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Volume 21 No. 2
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Miles: Why Indy is ready for the spotlight

Mark Miles for 15 years was the first CEO of the modern ATP, leaving in 2006 to head up the nonprofit Central Indiana Corporate Partnership, a regional coalition of CEOs of Central Indiana employers and leaders of universities. In 2008, he became chairman of the Indianapolis Super Bowl Host Committee, meaning he will have been in charge of perhaps

the two most important events Indianapolis has ever hosted: the 1987 Pan American Games, and Sunday’s Super Bowl. SportsBusiness Journal’s Daniel Kaplan caught up with the always friendly Miles (nicknamed Mr. Sunshine by the German tennis press during his tennis days). Some of his answers may surprise, like which event he has run that had more than four times the number of volunteers than the Super Bowl, and his thoughts about snow this week.

What distinguishes this Super Bowl from others?

Photo by: Rob Banayote
MILES: As a general matter, they were spread out. Indianapolis has been designed over the last three decades so many of the venues and hotel rooms are right downtown. … We saw this convenient infrastructure as a way of creating a compact village-like ambience that will create a more fun atmosphere than any other Super Bowl city has offered, inspite of the weather. The weather is obviously a challenge, but people can have fun in the cold.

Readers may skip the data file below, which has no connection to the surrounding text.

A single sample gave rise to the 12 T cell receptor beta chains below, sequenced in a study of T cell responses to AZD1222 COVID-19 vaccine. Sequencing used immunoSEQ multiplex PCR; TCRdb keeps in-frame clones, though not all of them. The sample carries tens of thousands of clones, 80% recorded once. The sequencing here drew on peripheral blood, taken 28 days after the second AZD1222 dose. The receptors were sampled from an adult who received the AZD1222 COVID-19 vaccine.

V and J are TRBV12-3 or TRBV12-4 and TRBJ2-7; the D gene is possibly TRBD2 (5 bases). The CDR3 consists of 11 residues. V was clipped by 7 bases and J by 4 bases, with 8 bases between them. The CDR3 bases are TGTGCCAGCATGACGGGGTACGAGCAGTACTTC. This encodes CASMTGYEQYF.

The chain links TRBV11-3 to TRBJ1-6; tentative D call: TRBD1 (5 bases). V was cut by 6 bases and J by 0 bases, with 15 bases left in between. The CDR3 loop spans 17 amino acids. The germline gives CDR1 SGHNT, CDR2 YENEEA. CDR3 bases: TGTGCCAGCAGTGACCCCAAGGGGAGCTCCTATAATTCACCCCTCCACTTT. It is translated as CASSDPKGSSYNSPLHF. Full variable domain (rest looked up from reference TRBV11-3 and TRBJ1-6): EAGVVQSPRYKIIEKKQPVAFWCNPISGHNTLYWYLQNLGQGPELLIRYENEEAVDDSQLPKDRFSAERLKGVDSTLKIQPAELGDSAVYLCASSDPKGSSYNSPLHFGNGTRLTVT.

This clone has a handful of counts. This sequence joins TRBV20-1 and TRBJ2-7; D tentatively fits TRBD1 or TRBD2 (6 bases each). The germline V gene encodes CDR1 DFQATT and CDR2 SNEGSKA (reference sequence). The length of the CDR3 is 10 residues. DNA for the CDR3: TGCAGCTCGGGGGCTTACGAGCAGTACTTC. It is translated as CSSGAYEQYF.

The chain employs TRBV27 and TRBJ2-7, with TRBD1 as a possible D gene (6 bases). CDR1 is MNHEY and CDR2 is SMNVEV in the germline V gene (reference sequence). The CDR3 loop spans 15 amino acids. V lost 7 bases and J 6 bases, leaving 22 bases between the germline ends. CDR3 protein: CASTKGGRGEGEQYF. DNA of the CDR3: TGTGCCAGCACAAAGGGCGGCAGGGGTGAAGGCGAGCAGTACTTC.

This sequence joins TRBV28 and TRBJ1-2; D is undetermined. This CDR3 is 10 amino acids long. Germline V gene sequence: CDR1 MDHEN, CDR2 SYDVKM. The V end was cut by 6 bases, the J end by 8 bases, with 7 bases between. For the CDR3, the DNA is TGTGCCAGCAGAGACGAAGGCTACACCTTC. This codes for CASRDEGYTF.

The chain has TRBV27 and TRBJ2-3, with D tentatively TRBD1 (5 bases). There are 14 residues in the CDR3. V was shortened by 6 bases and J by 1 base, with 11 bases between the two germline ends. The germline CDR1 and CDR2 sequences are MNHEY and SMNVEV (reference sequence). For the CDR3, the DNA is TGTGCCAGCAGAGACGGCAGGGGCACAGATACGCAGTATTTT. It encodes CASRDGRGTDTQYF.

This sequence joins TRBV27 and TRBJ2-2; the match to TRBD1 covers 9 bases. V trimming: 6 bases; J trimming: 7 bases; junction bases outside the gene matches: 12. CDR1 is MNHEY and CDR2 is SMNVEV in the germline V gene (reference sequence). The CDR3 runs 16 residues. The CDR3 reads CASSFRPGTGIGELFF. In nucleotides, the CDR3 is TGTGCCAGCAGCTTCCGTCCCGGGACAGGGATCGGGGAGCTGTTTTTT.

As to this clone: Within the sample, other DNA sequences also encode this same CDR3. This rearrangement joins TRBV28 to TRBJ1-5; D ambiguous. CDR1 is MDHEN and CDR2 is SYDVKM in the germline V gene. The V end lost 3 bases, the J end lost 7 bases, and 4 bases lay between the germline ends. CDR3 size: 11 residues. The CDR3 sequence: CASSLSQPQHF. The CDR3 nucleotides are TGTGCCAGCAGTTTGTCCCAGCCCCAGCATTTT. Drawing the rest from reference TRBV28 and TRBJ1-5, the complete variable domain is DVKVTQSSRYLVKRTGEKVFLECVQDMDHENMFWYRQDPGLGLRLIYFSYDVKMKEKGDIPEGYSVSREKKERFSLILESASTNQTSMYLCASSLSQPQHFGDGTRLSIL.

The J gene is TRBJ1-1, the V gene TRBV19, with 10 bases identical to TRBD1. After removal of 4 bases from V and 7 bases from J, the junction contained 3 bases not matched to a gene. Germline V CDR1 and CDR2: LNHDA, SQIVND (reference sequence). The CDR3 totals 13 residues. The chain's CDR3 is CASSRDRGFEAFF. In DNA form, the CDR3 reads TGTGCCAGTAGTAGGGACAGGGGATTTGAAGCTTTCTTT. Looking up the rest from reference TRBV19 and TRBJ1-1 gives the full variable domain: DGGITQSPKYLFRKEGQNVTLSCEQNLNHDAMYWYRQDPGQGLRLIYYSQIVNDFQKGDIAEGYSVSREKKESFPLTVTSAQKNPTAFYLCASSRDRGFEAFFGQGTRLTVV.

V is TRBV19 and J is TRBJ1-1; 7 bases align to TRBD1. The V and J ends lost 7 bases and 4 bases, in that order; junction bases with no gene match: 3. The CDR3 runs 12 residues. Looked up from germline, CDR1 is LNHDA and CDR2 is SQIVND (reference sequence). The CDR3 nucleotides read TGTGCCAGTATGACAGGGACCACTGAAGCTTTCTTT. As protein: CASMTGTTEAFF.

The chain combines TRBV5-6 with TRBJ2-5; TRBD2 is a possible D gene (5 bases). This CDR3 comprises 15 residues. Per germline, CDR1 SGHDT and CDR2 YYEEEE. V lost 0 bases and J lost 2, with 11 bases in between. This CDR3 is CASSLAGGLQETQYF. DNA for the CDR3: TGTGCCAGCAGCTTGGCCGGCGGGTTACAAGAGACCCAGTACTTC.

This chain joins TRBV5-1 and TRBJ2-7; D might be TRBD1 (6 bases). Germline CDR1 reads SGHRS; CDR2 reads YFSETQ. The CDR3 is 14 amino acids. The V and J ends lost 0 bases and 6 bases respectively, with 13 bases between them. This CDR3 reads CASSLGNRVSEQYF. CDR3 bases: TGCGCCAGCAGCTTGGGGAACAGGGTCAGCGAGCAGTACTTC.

We will make it a winter Super Bowl festival, the epicenter of which is the Super Bowl village. The city and state put $13 million into making a three-block-long street, which is right in the heart of all of this.

Why will the village have zip lines?
MILES: For fun. We will have four zip lines, which usually take riders over dams and gorges. You attach yourself to a harness and then you go and just fly down this line until it comes to the end. It’s an amusement park-like ride. Each ride is 800 feet long.

What skills from the ATP helped you here?

MILES: Fifteen years at the ATP sharpens one’s problem solving skills. … Frankly, in many respects, my experience at the Pan American Games is probably more relevant. It is a big event. It is the same event as the Summer Olympics except even more sports and competitions to medal, but limited to the Olympic committee of the Western Hemisphere. In 1987, we had 36,000 volunteers to staff for that; for this we have 8,000.

Did the lockout affect planning?
MILES: We always believed we might have a truncated season but they would find a way to have the Super Bowl. … But had we not raised the money early (first part of 2008), it would have been a different story. … That inoculated us from the labor issue, and the economic issues.

Talk about what happens with horrific weather.
MILES: In terms of weather, we really don’t want to sound foolhardy, but we are not very concerned about the weather. We have stockpiled equipment and salt that a Northern city normally has to deal with snow. My worry is more rain. Rain does not create a situation where you can’t get people around or have the game, but it could put a damper on the outdoor village experiences. People have fun in the snow. Snow in the village we hope happens. Rain for an outdoor experience is more of a downer. Ice is the worst.